No offense taken! I didn't get my first Intellivision until I was in my early thirties, so I think I can sympathize with how unusual the hand controller must appear to be to someone accustomed to gamepads and Wiimotes. As the saying goes, "the past is a foreign country; they do things differently there". There's a certain charm in setting aside everything I know about modern technology for a time, and to enjoy an "ancient" machine like the Intellivision on its own terms.

 

Still I don't think it could hurt to offer alternative mapping of game functions as good hand posture may help with Disc to Keypad operation but the Fire buttons don't work well with most games being so small and hard to press compared to the keypad. I was thinking other than the physical overlay there wasn't any reason you couldn't rotate the controller based on gameplay needs not unlike the Nintendo DS which can be vertical or rotated to act like a book.

Absolutely! It wouldn't be too difficult to do, either: the hand controller works by generating a series of codes that are read by the Intellivision through the sound chip. Offering different "controller orientations" might involve something as simple as building a small series of tables, each associating directions and buttons within a particular orientation with their corresponding codes, and switching from one table to another depending on how the player wants to hold the controller.

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As I've said in the past, I would recommend against trying to use it as you would a gamepad, pressing the disc with your thumbs, because that can increase the strain on the controllers and on your hands

 

Wait, what?? How do you control the disc? I hold the controller on my left hand, with the the disc at the bottom, and my thumb on the left action buttons and my middle finger on the right ones. Then I rest the bottom of the controller on the index and middle fingers of my right hand, and loosely pinch the disc with my thumb.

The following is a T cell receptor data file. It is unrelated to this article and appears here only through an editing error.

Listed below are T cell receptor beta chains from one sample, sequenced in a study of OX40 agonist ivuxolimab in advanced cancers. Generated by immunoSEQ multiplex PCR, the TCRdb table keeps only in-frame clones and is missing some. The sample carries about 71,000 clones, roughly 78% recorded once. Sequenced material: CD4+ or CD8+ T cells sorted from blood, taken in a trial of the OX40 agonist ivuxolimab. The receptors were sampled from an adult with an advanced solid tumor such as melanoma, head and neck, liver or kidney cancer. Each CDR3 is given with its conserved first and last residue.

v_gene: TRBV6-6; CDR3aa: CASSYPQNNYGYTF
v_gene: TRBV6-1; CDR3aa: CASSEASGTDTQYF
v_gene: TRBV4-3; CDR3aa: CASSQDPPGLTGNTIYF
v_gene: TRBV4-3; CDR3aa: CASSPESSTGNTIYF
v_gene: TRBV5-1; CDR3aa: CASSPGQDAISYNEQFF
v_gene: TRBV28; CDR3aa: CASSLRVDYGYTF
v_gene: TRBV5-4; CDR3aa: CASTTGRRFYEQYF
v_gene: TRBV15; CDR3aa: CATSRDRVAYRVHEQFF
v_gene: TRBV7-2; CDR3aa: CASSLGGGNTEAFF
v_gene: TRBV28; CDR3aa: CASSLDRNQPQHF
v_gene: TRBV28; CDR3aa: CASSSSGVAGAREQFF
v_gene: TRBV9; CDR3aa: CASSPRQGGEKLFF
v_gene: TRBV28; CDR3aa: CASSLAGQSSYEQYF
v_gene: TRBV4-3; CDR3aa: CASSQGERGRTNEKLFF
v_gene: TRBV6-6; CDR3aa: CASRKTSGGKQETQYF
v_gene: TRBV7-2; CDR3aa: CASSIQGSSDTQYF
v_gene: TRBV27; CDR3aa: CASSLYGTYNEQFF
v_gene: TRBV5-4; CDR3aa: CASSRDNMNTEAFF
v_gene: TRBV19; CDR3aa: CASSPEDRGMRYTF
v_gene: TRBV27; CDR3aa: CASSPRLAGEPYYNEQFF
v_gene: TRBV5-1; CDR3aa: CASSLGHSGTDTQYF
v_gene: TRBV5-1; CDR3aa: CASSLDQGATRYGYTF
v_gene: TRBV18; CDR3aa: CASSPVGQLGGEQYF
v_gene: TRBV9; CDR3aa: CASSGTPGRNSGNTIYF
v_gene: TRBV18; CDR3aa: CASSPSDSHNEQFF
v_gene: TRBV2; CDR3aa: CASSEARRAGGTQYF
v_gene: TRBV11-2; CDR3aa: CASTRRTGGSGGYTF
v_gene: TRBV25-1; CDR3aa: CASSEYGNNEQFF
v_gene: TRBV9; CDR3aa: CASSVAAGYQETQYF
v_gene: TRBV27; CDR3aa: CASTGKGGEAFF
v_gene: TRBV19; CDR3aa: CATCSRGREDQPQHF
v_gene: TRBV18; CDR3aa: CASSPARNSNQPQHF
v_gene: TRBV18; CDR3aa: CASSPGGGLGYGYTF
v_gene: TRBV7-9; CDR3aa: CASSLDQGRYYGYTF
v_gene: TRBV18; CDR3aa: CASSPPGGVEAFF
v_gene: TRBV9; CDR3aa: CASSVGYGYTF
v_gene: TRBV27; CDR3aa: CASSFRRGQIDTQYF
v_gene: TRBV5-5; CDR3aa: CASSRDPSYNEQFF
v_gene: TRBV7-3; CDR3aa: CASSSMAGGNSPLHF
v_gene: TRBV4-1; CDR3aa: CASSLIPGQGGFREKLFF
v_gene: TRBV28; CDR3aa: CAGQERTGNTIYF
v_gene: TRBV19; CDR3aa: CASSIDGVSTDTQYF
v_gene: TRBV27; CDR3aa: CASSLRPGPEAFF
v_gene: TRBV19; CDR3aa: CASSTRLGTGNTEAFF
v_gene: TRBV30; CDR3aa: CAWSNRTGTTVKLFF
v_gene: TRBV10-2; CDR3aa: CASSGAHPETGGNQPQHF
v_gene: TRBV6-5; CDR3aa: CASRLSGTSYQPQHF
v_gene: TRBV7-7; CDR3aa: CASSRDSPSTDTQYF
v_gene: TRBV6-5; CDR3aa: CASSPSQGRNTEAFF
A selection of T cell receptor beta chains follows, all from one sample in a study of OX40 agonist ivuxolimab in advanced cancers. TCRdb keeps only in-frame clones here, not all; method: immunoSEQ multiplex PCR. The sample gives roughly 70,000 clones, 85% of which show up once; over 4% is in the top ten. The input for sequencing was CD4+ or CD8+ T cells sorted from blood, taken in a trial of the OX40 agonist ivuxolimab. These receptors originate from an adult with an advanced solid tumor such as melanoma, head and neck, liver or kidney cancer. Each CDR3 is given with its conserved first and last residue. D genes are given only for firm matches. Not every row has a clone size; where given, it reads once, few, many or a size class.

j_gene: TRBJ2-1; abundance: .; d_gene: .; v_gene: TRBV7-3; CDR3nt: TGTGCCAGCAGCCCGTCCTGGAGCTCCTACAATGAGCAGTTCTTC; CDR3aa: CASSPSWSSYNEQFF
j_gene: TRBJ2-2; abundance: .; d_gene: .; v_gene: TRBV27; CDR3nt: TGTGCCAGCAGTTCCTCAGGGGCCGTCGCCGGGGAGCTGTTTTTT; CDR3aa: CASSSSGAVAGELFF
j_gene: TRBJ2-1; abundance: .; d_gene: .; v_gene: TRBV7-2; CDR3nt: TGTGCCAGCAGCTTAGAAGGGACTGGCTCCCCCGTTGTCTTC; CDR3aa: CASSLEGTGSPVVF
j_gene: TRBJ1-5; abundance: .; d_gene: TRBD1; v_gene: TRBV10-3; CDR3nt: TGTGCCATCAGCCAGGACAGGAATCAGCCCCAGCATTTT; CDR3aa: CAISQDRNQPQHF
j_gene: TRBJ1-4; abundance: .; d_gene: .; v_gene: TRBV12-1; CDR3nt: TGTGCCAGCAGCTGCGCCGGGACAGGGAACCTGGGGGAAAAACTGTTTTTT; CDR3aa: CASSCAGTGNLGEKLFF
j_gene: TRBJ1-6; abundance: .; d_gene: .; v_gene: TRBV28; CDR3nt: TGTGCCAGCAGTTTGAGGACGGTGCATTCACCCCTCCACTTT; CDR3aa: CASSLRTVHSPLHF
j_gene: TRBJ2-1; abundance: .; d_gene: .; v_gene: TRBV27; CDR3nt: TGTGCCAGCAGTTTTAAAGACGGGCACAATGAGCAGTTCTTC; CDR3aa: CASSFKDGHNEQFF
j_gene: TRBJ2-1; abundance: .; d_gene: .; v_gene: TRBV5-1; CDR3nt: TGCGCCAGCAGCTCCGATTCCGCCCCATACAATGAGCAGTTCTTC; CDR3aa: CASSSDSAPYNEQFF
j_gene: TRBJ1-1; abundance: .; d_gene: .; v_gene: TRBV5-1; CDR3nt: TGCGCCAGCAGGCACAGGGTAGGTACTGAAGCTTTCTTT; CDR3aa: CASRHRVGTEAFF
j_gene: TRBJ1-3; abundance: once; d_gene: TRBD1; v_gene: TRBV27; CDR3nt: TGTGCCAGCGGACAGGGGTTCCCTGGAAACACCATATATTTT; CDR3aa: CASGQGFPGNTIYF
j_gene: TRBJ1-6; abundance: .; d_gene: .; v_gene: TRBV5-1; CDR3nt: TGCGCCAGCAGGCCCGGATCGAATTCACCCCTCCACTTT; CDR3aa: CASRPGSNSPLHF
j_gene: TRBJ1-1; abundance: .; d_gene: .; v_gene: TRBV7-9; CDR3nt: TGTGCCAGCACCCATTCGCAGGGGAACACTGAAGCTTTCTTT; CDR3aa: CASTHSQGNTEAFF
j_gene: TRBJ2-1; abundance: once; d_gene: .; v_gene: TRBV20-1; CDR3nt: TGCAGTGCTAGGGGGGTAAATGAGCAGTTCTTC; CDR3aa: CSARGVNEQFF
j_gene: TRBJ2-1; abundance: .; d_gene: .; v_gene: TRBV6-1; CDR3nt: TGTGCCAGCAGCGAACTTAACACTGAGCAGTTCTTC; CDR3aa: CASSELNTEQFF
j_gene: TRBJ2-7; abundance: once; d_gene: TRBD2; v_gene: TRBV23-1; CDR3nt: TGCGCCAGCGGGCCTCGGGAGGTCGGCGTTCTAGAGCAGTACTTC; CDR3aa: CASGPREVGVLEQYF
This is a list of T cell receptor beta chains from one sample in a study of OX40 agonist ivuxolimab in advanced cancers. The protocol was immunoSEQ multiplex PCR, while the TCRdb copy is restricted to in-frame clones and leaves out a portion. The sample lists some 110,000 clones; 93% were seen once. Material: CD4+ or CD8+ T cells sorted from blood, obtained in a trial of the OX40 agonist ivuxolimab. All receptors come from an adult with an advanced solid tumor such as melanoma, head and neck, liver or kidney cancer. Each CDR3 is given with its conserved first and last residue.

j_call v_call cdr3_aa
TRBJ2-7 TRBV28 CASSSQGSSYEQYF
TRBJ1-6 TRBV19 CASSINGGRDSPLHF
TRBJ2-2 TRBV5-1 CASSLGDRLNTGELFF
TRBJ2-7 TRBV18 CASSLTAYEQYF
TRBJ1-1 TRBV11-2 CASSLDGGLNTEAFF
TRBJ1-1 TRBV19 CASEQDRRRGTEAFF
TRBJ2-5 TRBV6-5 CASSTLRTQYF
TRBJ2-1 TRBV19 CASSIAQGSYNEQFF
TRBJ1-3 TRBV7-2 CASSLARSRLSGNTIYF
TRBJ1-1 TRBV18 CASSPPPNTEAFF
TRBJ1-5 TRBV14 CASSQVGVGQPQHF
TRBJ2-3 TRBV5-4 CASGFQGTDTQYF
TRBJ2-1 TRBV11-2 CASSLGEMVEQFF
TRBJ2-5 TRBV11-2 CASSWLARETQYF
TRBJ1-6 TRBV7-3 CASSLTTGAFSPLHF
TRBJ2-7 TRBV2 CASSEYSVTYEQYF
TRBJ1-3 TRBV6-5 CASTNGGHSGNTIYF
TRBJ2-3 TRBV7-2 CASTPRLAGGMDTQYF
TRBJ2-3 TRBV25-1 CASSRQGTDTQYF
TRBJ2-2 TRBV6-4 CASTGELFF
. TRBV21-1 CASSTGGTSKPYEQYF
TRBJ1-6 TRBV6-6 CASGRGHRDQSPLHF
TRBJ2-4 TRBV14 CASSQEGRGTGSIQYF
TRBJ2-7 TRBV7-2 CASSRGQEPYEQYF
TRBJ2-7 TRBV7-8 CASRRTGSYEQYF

To move, I either press on the edges of the disc with my thumb, or rotate my thumb over the edge of the disc, depending on the game.

 

This is the way I held it when I was a kid in 1980, and this is the way I hold it now. I always thought this was normal, and in fact, don't recall anybody else holding it differently.

 

-dZ.

Edited by DZ-Jay

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As I've said in the past, I would recommend against trying to use it as you would a gamepad, pressing the disc with your thumbs, because that can increase the strain on the controllers and on your hands

 

Wait, what?? How do you control the disc? I hold the controller on my left hand, with the the disc at the bottom, and my thumb on the left action buttons and my middle finger on the right ones. Then I rest the bottom of the controller on the index and middle fingers of my right hand, and loosely pinch the disc with my thumb.

 

To move, I either press on the edges of the disc with my thumb, or rotate my thumb over the edge of the disc, depending on the game.

 

This is the way I held it when I was a kid in 1980, and this is the way I hold it now. I always thought this was normal, and in fact, don't recall anybody else holding it differently.

 

-dZ.

I think you have to grip the controller with your right hand and sort of squeeze the Fire buttons and just lay your left hand on top to use the controller like this. I haven't tried in game yet, mostly just been pawing at my controller in different ways lol.

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Wait, what?? How do you control the disc? I hold the controller on my left hand, with the the disc at the bottom, and my thumb on the left action buttons and my middle finger on the right ones. Then I rest the bottom of the controller on the index and middle fingers of my right hand, and loosely pinch the disc with my thumb.

 

To move, I either press on the edges of the disc with my thumb, or rotate my thumb over the edge of the disc, depending on the game.